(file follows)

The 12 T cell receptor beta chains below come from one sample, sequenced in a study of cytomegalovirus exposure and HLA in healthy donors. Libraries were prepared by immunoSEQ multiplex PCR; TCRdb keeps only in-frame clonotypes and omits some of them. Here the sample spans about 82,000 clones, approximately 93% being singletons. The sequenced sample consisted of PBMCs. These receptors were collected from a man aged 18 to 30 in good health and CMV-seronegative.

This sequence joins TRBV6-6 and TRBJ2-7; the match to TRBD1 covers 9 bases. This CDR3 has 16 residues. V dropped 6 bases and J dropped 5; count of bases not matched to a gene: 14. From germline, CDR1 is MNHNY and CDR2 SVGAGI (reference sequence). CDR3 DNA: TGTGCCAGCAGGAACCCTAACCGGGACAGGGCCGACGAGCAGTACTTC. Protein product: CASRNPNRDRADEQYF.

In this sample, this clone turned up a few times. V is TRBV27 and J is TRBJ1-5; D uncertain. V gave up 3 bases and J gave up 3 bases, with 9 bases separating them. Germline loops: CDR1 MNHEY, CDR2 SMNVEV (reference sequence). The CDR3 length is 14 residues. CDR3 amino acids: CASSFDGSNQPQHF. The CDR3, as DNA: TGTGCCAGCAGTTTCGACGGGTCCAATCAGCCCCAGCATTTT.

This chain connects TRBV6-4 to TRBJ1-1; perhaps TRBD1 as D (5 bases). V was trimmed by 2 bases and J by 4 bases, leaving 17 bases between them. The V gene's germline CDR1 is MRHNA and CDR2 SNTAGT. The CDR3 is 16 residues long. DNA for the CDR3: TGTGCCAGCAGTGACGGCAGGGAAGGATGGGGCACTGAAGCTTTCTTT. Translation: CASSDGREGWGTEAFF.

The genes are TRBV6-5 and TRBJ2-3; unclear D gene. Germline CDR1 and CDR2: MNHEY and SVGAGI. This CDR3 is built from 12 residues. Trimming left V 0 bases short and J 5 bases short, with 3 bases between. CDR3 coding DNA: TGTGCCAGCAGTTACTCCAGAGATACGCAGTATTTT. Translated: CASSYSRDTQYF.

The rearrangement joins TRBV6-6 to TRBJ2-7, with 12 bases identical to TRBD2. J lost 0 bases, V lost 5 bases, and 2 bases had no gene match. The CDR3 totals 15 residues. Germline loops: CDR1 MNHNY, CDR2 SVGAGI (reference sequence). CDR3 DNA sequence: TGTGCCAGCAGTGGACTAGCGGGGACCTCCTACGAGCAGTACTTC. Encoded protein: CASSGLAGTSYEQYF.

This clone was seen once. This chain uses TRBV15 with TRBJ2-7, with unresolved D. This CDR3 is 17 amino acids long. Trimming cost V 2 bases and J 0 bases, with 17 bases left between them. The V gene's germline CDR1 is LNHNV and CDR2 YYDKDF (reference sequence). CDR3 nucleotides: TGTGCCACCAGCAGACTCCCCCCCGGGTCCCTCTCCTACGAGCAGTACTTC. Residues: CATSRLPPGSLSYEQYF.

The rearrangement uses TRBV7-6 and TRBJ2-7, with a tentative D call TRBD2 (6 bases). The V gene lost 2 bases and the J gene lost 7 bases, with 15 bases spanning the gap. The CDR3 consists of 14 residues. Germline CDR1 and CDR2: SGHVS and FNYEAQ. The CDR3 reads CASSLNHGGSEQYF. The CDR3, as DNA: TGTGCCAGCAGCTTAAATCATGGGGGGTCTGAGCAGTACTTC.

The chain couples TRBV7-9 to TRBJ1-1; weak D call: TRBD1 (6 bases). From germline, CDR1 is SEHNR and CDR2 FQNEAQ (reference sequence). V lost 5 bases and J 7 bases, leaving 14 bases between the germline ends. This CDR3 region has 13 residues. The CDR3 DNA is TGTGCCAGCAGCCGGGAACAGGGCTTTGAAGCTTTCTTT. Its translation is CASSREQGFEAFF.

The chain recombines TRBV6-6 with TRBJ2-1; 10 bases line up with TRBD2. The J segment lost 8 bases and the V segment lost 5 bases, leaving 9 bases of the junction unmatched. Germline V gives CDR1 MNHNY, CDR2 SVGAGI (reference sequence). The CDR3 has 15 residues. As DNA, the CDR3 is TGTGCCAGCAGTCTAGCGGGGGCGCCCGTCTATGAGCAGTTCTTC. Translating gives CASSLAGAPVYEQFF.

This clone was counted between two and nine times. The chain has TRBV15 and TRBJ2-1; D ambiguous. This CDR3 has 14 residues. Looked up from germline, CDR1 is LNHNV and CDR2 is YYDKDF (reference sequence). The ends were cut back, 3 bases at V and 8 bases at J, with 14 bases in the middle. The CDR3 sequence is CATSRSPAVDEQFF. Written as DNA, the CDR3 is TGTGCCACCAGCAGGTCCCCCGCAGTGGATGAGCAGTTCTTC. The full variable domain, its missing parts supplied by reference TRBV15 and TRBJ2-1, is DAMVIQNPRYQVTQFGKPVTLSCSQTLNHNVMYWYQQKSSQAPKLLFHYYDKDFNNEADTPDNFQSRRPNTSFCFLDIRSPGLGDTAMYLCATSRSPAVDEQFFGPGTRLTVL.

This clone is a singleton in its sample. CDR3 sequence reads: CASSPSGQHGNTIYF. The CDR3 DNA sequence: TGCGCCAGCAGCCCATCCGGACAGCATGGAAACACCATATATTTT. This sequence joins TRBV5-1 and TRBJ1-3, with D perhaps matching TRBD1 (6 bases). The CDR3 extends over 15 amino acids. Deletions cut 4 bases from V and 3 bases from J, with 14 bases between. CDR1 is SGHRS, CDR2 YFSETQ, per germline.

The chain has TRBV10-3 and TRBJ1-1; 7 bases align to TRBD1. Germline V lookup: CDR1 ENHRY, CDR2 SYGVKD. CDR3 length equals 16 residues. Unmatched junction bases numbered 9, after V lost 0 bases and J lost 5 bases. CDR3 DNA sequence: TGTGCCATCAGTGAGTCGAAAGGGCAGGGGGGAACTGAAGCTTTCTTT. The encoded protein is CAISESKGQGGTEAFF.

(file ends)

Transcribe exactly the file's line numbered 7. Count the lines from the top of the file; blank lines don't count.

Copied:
This clone was seen once. This chain uses TRBV15 with TRBJ2-7, with unresolved D. This CDR3 is 17 amino acids long. Trimming cost V 2 bases and J 0 bases, with 17 bases left between them. The V gene's germline CDR1 is LNHNV and CDR2 YYDKDF (reference sequence). CDR3 nucleotides: TGTGCCACCAGCAGACTCCCCCCCGGGTCCCTCTCCTACGAGCAGTACTTC. Residues: CATSRLPPGSLSYEQYF.